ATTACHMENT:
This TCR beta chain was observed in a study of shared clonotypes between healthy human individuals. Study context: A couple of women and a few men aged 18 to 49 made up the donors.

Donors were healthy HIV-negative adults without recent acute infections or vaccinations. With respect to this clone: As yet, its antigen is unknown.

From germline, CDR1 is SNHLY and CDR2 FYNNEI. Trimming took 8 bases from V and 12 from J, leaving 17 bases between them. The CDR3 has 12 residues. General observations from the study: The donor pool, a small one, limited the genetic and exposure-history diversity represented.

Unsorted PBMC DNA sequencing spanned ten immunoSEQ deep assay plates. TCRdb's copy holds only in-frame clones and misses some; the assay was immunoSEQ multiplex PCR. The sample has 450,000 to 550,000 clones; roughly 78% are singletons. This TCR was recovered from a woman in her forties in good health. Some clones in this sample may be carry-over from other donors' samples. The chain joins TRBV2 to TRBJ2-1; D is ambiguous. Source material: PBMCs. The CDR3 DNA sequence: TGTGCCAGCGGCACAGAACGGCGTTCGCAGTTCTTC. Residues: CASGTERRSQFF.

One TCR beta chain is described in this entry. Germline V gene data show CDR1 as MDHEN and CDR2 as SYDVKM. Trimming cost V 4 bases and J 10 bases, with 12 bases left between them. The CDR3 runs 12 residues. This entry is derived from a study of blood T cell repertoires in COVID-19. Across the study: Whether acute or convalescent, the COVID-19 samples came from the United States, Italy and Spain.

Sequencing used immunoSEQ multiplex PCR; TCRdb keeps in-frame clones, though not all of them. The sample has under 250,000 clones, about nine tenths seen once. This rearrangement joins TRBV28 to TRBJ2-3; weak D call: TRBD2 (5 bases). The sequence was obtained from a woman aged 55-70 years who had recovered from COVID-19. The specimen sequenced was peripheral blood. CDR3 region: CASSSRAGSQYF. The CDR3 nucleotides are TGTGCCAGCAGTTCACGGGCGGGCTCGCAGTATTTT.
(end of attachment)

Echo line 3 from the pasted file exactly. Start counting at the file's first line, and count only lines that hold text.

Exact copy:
From germline, CDR1 is SNHLY and CDR2 FYNNEI. Trimming took 8 bases from V and 12 from J, leaving 17 bases between them. The CDR3 has 12 residues. General observations from the study: The donor pool, a small one, limited the genetic and exposure-history diversity represented.